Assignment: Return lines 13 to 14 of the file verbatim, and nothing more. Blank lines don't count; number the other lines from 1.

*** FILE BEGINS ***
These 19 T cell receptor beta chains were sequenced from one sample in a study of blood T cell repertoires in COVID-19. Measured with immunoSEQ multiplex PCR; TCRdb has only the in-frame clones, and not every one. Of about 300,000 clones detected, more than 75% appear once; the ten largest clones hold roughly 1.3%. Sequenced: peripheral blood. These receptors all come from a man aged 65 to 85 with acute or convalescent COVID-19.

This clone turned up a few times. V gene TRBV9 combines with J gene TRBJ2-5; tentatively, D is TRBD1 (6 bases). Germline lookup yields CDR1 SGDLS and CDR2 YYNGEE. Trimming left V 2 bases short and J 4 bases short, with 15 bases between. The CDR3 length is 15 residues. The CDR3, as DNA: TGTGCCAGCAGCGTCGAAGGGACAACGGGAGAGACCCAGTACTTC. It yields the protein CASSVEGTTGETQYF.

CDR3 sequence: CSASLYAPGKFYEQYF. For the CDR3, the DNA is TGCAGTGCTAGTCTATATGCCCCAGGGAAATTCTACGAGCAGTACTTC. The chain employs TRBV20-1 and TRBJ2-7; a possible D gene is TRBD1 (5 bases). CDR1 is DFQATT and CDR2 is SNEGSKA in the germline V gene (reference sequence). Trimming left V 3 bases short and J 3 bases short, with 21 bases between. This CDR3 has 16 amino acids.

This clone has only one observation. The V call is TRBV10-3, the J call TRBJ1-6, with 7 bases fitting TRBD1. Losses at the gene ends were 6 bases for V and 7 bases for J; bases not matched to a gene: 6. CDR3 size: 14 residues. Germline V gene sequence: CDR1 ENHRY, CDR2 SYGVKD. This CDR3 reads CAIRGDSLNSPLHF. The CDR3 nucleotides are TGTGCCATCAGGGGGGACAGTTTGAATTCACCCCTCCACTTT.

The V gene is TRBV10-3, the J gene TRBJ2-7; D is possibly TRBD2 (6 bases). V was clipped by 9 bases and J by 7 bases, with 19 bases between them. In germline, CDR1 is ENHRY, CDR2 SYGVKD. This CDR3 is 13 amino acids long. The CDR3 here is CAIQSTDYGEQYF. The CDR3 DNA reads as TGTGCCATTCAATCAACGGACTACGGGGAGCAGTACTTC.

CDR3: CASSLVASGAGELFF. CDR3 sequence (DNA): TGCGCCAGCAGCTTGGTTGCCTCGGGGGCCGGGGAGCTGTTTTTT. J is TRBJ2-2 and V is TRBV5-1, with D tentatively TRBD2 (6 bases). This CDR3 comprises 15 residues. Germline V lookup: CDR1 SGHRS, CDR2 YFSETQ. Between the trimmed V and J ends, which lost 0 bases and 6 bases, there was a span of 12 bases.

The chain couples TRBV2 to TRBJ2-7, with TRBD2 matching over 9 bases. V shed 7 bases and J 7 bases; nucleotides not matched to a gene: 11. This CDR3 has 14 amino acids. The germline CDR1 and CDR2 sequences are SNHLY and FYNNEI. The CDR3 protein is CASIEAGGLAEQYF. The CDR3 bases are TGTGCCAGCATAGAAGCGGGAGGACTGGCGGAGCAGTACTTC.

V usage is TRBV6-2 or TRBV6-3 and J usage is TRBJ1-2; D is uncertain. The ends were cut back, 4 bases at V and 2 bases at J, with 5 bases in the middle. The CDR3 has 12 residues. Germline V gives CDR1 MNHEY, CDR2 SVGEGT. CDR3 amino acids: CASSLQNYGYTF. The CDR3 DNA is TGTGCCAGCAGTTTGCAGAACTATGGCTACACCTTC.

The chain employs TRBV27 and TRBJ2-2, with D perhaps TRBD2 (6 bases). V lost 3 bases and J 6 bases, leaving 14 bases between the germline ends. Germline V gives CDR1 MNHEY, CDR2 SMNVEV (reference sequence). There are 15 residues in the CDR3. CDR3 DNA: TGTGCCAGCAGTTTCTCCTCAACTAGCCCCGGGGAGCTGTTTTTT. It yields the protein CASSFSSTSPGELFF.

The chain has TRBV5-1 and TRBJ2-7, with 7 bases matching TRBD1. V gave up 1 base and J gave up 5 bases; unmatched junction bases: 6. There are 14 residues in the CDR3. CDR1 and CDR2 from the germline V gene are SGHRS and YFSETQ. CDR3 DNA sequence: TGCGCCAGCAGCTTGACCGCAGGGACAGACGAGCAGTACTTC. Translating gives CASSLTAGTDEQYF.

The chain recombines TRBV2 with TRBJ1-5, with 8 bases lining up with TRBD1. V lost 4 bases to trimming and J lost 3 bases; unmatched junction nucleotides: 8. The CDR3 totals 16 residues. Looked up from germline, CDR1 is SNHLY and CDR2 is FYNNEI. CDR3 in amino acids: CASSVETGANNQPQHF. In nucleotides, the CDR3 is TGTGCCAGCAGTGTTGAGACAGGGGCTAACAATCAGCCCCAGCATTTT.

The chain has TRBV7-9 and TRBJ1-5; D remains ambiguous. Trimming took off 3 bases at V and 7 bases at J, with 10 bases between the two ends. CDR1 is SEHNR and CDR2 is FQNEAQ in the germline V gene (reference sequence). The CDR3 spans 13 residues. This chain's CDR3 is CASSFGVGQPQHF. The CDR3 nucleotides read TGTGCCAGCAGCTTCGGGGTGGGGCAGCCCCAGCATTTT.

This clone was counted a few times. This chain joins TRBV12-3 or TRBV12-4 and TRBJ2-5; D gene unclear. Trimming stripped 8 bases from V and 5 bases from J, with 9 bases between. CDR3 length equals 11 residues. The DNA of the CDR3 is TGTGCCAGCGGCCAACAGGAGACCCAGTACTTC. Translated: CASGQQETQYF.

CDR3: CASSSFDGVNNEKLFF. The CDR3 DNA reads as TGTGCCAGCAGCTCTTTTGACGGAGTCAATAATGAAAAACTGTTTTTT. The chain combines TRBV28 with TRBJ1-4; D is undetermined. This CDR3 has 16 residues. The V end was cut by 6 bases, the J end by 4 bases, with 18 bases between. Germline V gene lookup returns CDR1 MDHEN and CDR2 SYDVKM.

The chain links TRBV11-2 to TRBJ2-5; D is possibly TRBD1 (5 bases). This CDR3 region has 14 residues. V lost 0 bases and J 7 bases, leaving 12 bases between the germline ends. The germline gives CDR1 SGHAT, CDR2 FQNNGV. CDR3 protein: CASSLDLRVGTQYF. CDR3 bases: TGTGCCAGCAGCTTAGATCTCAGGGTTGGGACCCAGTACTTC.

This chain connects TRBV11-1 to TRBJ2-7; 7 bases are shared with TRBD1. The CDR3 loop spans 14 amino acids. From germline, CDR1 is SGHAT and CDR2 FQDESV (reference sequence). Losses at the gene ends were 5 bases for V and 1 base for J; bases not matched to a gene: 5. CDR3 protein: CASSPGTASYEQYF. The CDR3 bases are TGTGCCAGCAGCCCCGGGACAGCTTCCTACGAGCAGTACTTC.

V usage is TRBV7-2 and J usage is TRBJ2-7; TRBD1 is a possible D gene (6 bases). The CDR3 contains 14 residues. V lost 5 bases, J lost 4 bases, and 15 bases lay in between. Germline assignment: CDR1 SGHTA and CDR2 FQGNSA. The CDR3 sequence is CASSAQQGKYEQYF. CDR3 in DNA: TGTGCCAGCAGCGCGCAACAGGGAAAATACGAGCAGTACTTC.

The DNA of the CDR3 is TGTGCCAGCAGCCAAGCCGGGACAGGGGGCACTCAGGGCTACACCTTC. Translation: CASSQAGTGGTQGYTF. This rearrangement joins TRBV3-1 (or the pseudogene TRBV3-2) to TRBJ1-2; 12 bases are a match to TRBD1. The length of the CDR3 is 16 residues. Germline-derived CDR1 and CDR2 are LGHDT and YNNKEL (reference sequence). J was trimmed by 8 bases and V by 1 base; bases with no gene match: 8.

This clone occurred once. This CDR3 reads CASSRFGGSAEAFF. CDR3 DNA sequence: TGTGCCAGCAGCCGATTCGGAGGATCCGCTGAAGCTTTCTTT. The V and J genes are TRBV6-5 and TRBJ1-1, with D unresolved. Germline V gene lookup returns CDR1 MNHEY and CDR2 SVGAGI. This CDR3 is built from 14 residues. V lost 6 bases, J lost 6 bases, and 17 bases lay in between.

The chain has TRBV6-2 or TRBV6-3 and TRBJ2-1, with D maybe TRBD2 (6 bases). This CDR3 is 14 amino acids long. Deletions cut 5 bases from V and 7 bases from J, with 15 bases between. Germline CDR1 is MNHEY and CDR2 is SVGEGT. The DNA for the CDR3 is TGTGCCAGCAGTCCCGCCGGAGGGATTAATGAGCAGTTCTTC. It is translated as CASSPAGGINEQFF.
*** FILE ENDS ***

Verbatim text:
This clone was counted a few times. This chain joins TRBV12-3 or TRBV12-4 and TRBJ2-5; D gene unclear. Trimming stripped 8 bases from V and 5 bases from J, with 9 bases between. CDR3 length equals 11 residues. The DNA of the CDR3 is TGTGCCAGCGGCCAACAGGAGACCCAGTACTTC. Translated: CASGQQETQYF.

CDR3: CASSSFDGVNNEKLFF. The CDR3 DNA reads as TGTGCCAGCAGCTCTTTTGACGGAGTCAATAATGAAAAACTGTTTTTT. The chain combines TRBV28 with TRBJ1-4; D is undetermined. This CDR3 has 16 residues. The V end was cut by 6 bases, the J end by 4 bases, with 18 bases between. Germline V gene lookup returns CDR1 MDHEN and CDR2 SYDVKM.